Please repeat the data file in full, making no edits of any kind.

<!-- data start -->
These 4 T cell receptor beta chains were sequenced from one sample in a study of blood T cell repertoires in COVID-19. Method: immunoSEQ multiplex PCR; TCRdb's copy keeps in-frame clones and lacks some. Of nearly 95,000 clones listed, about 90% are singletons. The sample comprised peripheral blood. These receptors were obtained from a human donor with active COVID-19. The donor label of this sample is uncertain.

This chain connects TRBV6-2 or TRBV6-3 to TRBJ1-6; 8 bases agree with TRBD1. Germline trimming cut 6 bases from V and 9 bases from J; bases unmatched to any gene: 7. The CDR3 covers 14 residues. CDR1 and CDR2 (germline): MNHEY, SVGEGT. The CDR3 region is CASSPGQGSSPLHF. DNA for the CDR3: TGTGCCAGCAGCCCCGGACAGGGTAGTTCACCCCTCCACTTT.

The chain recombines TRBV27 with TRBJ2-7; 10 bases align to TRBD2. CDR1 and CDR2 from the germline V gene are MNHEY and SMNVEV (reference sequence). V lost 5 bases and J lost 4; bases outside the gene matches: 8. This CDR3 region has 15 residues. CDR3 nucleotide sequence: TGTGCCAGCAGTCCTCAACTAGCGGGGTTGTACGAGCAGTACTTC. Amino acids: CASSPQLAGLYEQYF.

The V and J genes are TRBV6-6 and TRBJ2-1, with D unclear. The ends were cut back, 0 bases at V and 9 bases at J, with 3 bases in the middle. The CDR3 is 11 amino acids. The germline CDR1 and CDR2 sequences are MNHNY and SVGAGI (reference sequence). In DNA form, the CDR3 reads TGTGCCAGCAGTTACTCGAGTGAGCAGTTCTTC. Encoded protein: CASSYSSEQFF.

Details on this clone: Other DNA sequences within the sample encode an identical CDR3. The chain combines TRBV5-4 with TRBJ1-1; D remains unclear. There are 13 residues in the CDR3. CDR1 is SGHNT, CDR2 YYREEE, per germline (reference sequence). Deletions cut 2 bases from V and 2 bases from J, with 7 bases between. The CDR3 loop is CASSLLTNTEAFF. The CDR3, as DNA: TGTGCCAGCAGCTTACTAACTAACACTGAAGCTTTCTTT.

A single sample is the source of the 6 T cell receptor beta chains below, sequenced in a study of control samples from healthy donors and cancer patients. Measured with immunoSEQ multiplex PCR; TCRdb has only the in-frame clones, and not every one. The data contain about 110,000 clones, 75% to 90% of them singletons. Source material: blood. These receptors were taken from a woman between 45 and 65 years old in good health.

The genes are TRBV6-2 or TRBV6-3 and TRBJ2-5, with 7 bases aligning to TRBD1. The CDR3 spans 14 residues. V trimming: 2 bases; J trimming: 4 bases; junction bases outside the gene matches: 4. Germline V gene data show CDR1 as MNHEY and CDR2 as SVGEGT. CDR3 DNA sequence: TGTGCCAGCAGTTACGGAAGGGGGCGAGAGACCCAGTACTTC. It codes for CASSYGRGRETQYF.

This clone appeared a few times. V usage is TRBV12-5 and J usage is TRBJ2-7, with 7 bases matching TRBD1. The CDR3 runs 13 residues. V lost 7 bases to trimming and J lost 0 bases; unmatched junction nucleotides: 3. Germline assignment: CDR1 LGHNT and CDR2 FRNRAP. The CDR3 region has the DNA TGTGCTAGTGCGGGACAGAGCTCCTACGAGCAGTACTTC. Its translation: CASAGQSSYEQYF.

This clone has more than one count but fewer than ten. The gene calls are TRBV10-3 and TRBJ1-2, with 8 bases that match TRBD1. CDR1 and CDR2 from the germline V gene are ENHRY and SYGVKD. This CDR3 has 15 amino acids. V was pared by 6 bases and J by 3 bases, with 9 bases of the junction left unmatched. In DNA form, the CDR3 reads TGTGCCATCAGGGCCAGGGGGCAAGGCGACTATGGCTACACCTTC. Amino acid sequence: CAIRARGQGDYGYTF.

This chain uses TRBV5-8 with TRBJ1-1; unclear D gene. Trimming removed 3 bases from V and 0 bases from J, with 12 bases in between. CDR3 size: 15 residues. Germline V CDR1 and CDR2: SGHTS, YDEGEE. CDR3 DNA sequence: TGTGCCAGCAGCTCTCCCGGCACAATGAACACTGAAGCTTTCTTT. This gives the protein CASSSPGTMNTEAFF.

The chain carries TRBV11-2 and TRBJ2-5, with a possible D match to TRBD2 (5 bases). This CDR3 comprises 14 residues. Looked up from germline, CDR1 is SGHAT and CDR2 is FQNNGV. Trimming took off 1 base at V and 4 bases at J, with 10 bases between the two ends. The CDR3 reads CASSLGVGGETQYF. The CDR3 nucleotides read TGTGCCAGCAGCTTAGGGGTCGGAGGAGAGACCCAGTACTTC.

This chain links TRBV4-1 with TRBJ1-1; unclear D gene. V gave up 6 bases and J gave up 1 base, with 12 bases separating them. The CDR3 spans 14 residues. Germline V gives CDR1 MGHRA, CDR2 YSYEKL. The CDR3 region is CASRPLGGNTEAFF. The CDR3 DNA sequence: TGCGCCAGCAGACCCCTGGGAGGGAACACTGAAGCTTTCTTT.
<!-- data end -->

These 4 T cell receptor beta chains were sequenced from one sample in a study of blood T cell repertoires in COVID-19. Method: immunoSEQ multiplex PCR; TCRdb's copy keeps in-frame clones and lacks some. Of nearly 95,000 clones listed, about 90% are singletons. The sample comprised peripheral blood. These receptors were obtained from a human donor with active COVID-19. The donor label of this sample is uncertain.

This chain connects TRBV6-2 or TRBV6-3 to TRBJ1-6; 8 bases agree with TRBD1. Germline trimming cut 6 bases from V and 9 bases from J; bases unmatched to any gene: 7. The CDR3 covers 14 residues. CDR1 and CDR2 (germline): MNHEY, SVGEGT. The CDR3 region is CASSPGQGSSPLHF. DNA for the CDR3: TGTGCCAGCAGCCCCGGACAGGGTAGTTCACCCCTCCACTTT.

The chain recombines TRBV27 with TRBJ2-7; 10 bases align to TRBD2. CDR1 and CDR2 from the germline V gene are MNHEY and SMNVEV (reference sequence). V lost 5 bases and J lost 4; bases outside the gene matches: 8. This CDR3 region has 15 residues. CDR3 nucleotide sequence: TGTGCCAGCAGTCCTCAACTAGCGGGGTTGTACGAGCAGTACTTC. Amino acids: CASSPQLAGLYEQYF.

The V and J genes are TRBV6-6 and TRBJ2-1, with D unclear. The ends were cut back, 0 bases at V and 9 bases at J, with 3 bases in the middle. The CDR3 is 11 amino acids. The germline CDR1 and CDR2 sequences are MNHNY and SVGAGI (reference sequence). In DNA form, the CDR3 reads TGTGCCAGCAGTTACTCGAGTGAGCAGTTCTTC. Encoded protein: CASSYSSEQFF.

Details on this clone: Other DNA sequences within the sample encode an identical CDR3. The chain combines TRBV5-4 with TRBJ1-1; D remains unclear. There are 13 residues in the CDR3. CDR1 is SGHNT, CDR2 YYREEE, per germline (reference sequence). Deletions cut 2 bases from V and 2 bases from J, with 7 bases between. The CDR3 loop is CASSLLTNTEAFF. The CDR3, as DNA: TGTGCCAGCAGCTTACTAACTAACACTGAAGCTTTCTTT.

A single sample is the source of the 6 T cell receptor beta chains below, sequenced in a study of control samples from healthy donors and cancer patients. Measured with immunoSEQ multiplex PCR; TCRdb has only the in-frame clones, and not every one. The data contain about 110,000 clones, 75% to 90% of them singletons. Source material: blood. These receptors were taken from a woman between 45 and 65 years old in good health.

The genes are TRBV6-2 or TRBV6-3 and TRBJ2-5, with 7 bases aligning to TRBD1. The CDR3 spans 14 residues. V trimming: 2 bases; J trimming: 4 bases; junction bases outside the gene matches: 4. Germline V gene data show CDR1 as MNHEY and CDR2 as SVGEGT. CDR3 DNA sequence: TGTGCCAGCAGTTACGGAAGGGGGCGAGAGACCCAGTACTTC. It codes for CASSYGRGRETQYF.

This clone appeared a few times. V usage is TRBV12-5 and J usage is TRBJ2-7, with 7 bases matching TRBD1. The CDR3 runs 13 residues. V lost 7 bases to trimming and J lost 0 bases; unmatched junction nucleotides: 3. Germline assignment: CDR1 LGHNT and CDR2 FRNRAP. The CDR3 region has the DNA TGTGCTAGTGCGGGACAGAGCTCCTACGAGCAGTACTTC. Its translation: CASAGQSSYEQYF.

This clone has more than one count but fewer than ten. The gene calls are TRBV10-3 and TRBJ1-2, with 8 bases that match TRBD1. CDR1 and CDR2 from the germline V gene are ENHRY and SYGVKD. This CDR3 has 15 amino acids. V was pared by 6 bases and J by 3 bases, with 9 bases of the junction left unmatched. In DNA form, the CDR3 reads TGTGCCATCAGGGCCAGGGGGCAAGGCGACTATGGCTACACCTTC. Amino acid sequence: CAIRARGQGDYGYTF.

This chain uses TRBV5-8 with TRBJ1-1; unclear D gene. Trimming removed 3 bases from V and 0 bases from J, with 12 bases in between. CDR3 size: 15 residues. Germline V CDR1 and CDR2: SGHTS, YDEGEE. CDR3 DNA sequence: TGTGCCAGCAGCTCTCCCGGCACAATGAACACTGAAGCTTTCTTT. This gives the protein CASSSPGTMNTEAFF.

The chain carries TRBV11-2 and TRBJ2-5, with a possible D match to TRBD2 (5 bases). This CDR3 comprises 14 residues. Looked up from germline, CDR1 is SGHAT and CDR2 is FQNNGV. Trimming took off 1 base at V and 4 bases at J, with 10 bases between the two ends. The CDR3 reads CASSLGVGGETQYF. The CDR3 nucleotides read TGTGCCAGCAGCTTAGGGGTCGGAGGAGAGACCCAGTACTTC.

This chain links TRBV4-1 with TRBJ1-1; unclear D gene. V gave up 6 bases and J gave up 1 base, with 12 bases separating them. The CDR3 spans 14 residues. Germline V gives CDR1 MGHRA, CDR2 YSYEKL. The CDR3 region is CASRPLGGNTEAFF. The CDR3 DNA sequence: TGCGCCAGCAGACCCCTGGGAGGGAACACTGAAGCTTTCTTT.